top of page


To enrich the lives of the diverse LGBTQ+ community through advocacy, support, education, and celebration.


The LGBTQ+ community is embraced and celebrated as an integral part of the thriving Northeast Ohio region.

More about the LGBTQ Community Center of Greater Cleveland:


Elaine Headshot.jpeg

Elaine Hudson (She/They) is a senior vocal performance major at Baldwin Wallace University studying with Nancy Maultsby. Most recently they performed in the role of Ruggiero in Alcina. Last summer, Elaine sang in the chorus of Tosca with Marble City Opera in Knoxville, TN and in the summer workshop program at the University of Tennessee as Dorabella in Cosí fan Tutte. Roles at Baldwin Wallace include Dido in Dido and Aeneas and Mélisande cover in Pelléas et Mélisande. Elaine recently performed as Cherubino in Le Nozze di Figaro. Elaine will graduate with a B.M in May.  Elaine will intern this summer with the Great Lakes Center for the Arts as an arts administrator in Northern Michigan before relocating to Cincinnati.


Selections from Late Afternoon                                             

Ricky Ian Gordon b. 1956

Jane Kenyon and Marie Howe



What the Living Do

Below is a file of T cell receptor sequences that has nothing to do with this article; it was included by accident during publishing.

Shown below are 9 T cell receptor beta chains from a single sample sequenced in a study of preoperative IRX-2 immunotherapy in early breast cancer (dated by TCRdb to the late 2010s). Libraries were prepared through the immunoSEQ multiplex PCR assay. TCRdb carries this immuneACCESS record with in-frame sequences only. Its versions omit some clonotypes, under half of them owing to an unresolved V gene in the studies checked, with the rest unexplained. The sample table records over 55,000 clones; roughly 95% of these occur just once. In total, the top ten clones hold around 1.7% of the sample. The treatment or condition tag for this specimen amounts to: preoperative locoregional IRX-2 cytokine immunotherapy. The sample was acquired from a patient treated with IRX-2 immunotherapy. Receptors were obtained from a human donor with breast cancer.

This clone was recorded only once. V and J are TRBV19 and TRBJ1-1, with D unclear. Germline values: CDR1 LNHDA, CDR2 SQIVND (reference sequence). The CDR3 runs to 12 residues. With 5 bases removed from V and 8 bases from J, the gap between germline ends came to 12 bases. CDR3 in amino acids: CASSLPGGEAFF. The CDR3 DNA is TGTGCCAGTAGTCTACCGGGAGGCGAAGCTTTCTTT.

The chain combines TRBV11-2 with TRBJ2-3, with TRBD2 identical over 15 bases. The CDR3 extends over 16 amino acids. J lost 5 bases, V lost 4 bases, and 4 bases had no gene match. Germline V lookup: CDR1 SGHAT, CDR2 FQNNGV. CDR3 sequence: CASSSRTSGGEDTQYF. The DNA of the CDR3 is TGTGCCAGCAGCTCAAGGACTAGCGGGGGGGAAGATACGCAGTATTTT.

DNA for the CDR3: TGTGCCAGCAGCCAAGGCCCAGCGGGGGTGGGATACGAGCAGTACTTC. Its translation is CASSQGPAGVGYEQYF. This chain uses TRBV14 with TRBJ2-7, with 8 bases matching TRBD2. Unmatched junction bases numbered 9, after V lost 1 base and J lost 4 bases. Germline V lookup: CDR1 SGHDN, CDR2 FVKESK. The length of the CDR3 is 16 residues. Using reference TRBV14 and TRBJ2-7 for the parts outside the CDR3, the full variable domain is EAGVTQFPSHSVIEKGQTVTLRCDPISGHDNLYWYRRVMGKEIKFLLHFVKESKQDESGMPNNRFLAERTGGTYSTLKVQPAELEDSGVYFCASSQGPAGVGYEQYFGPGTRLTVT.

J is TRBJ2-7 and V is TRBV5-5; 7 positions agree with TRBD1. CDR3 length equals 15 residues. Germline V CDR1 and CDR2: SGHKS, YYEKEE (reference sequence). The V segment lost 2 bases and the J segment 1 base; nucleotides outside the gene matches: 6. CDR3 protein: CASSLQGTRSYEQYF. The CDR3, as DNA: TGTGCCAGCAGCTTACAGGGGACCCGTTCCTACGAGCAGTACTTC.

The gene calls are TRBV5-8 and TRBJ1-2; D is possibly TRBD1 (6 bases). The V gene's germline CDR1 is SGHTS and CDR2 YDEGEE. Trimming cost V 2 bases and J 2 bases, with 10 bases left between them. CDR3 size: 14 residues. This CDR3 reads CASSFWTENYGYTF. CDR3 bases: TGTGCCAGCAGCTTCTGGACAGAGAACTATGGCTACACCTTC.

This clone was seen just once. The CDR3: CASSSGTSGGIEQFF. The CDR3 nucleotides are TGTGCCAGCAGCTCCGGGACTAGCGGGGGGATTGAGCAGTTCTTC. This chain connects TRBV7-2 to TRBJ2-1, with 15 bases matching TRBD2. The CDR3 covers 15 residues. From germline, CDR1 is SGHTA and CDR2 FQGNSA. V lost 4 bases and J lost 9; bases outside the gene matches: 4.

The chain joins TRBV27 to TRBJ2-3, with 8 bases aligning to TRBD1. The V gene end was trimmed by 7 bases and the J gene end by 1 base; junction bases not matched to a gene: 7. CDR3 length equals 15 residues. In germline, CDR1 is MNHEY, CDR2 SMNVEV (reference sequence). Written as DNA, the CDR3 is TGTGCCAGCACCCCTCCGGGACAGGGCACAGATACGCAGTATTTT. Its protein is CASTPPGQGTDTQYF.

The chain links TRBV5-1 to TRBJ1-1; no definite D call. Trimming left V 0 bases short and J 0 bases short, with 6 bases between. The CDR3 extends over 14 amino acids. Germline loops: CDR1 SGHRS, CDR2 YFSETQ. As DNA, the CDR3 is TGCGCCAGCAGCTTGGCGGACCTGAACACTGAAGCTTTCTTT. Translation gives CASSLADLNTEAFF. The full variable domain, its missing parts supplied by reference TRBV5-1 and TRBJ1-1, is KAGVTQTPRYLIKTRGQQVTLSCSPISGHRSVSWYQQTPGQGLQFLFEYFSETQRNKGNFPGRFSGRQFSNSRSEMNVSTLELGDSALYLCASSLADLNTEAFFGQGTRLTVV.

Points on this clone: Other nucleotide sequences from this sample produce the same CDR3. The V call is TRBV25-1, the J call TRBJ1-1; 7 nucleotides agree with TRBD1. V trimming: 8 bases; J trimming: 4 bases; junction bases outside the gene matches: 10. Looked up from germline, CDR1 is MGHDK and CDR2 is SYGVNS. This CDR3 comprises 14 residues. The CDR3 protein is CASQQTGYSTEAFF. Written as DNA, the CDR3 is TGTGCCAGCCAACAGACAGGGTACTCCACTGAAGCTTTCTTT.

Let Evening Come 

Ricky Ian Gordon’s partner, Jeffery Grossi, died of AIDS in 1996. In his grief, Gordon sought to find solace in writers and poets that could describe the chaos and pain he felt. In 1997, Gordon became close with Marie Howe right before she released her book What The Living Do. Howe’s brother, Johnny, had also died of AIDS and the poem that I will be presenting is written as a letter to her brother. The poem is filled with gratitude and awe for the beauty of one’s own mundane life. Jane Kenyon and Marie Howe were friends, and Jane had sent “Let Evening Come” to comfort Howe when Johnny became very ill. Ricky Ian Gordon describes these poems as “elegies of grief.” Gordon also wrote that he thinks “of this as a cycle about friendship and shared work, as well as a container for grief. I…get to come at the subject from different angles – as one who is perhaps aware of [their] own mortality, one who is bereaved, and one who seeks to commune with the lost – to converse with the missing.” 

With the “Don’t Say Gay” bill and all of the anti-trans legislation being pushed right now, I think the performance of this set is very timely. We still have so much to grieve and so much to fight for within the LGBTQ+ community. Me and my queer siblings’ lives are on the line and our identities are being used as political pawns. My hope for the future is that we can live in a world where when someone says “this is who I am and this is who I love” we not only believe them, but accept them with loving arms. 

bottom of page